I've got an exciting weekend ahead of me. One of my best friends is getting married later today!

I can't wait.

Sunday is Mother's Day. I'm looking forward to spending time with my mom.

I wanted to share this lovely song with you. Calee is a friend from BYU's sister. Of all the things that I knew about Kristina, Calee's sister, I always knew about the wonderful family she came from. The family lost their mother a little while ago. A trial I can't imagine facing right now.

I may have cried a little bit when I first heard this song. If you want to learn a little bit more about the family or Calee's journey writing and record a CD go here.

Tuesday, May 8, 2012

Happy Birthday To Me!

Remember how my Granny and I share a love of The Pioneer Woman? Granny lives a hop, skip and a jump from the Drummond Ranch.

I'm not sure how she did it, but for my birthday she sent me a personalized new Pioneer Woman Cook Book.

I have a love for all things P Dub. This was the most exciting part of turning 26.

Monday, May 7, 2012

Forgiveness Flour

"No matter how wide you stretch your fingers, your hands will always be too small to catch all the pain you want to heal."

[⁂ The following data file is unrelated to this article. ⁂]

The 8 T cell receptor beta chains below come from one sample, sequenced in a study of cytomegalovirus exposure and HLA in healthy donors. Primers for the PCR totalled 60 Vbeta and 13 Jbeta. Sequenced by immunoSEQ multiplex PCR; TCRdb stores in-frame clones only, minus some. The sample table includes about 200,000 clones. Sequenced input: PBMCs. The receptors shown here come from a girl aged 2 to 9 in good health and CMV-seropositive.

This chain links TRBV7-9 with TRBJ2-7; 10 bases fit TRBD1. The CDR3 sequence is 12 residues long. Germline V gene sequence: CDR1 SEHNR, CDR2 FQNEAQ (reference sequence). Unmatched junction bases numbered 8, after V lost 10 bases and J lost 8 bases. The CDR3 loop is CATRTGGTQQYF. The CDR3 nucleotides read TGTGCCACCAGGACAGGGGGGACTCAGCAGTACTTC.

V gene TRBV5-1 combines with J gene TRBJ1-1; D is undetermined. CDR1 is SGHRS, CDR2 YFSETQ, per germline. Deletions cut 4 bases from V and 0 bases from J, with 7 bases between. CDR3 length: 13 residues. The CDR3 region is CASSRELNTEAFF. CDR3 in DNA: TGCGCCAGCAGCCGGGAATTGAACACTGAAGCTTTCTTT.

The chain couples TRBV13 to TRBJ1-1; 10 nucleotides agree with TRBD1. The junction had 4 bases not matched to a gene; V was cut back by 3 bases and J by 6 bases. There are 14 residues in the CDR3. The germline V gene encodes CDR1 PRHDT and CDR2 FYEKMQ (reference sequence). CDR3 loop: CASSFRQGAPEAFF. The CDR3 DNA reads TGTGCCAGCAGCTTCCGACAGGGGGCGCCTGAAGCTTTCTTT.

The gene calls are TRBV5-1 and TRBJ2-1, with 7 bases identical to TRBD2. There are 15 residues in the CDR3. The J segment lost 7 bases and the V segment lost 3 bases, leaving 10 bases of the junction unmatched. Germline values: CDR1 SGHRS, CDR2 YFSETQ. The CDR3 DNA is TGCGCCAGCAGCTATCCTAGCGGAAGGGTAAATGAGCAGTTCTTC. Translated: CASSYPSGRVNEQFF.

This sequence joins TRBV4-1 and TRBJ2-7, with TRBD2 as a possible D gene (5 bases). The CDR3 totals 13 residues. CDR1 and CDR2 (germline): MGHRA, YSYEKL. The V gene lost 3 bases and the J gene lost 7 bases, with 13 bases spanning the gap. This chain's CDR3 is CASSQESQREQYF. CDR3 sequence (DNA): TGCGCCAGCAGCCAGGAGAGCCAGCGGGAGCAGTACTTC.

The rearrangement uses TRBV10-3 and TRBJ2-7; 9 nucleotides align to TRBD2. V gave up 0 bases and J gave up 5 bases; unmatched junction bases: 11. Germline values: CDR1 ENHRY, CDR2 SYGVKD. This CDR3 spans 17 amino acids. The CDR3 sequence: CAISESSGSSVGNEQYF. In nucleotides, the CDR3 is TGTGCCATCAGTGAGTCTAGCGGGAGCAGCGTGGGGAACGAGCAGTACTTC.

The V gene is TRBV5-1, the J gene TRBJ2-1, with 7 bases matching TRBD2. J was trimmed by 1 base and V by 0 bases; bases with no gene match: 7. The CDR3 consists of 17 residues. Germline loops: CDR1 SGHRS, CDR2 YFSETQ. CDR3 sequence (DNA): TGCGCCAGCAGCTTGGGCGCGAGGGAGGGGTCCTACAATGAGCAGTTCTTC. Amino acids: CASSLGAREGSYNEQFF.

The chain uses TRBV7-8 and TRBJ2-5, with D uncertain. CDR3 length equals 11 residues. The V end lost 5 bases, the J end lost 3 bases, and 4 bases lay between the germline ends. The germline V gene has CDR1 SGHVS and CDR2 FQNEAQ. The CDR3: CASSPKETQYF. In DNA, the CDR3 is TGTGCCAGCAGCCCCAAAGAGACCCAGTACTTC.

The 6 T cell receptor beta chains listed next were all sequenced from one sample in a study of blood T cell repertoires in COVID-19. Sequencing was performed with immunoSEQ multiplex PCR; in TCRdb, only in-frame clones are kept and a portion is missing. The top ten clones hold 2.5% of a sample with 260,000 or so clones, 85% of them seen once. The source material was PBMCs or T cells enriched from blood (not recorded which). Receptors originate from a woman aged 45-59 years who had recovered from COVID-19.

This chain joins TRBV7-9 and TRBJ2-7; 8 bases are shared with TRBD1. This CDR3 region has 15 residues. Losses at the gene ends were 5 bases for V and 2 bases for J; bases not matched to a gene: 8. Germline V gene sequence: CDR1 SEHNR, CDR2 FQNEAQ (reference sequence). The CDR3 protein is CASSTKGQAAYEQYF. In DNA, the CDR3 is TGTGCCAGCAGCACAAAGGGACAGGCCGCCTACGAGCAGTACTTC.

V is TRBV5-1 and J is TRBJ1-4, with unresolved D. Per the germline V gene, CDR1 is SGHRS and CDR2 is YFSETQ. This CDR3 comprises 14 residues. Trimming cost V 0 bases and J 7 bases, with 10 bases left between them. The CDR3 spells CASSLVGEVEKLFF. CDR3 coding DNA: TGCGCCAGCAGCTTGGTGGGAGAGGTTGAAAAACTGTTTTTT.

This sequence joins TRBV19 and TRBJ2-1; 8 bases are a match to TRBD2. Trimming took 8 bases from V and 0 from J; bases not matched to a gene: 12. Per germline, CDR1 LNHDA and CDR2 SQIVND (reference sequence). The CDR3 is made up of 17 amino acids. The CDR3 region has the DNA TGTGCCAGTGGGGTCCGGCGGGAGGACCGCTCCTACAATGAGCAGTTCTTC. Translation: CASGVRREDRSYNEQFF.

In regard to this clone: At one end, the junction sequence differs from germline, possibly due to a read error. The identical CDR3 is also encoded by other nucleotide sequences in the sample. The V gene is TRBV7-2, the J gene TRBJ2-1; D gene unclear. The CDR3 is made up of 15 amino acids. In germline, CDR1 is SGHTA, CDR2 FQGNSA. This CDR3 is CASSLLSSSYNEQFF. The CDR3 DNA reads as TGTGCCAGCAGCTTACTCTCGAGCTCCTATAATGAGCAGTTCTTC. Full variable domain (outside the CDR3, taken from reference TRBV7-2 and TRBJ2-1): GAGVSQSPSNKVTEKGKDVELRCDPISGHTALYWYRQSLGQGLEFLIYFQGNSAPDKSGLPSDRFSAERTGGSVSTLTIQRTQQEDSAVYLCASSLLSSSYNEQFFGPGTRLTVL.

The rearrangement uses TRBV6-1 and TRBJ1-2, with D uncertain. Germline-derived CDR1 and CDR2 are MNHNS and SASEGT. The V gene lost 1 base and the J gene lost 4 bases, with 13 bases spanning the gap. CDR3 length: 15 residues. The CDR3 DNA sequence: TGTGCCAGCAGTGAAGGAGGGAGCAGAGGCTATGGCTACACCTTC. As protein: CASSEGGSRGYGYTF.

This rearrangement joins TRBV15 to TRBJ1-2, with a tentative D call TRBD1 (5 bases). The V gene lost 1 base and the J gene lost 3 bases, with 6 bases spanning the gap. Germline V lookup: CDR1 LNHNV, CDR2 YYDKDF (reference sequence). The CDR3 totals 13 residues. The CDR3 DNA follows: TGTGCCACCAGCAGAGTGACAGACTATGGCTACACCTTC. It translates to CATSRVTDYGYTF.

-- Sarah Kay, If I Should Have A Daughter

posted way back when...

I listened to Sarah Kay perform this again. My mind has been twisting around some thoughts lately... Perhaps I'm thinking a bit too hard, a bit too deep or perhaps I find myself facing a time of change within myself.

Just bear with me because it'll all make sense by the end of this post.

I had a friend in college, and for the sake of this conversation, let's just call her Helen. Helen was a little bit different. She had an abrasive personality, a series of problems that just made you want to shake her and tell her to make smart decisions and get her life in order.

People had a hard time with Helen, but all Helen wanted was to be loved.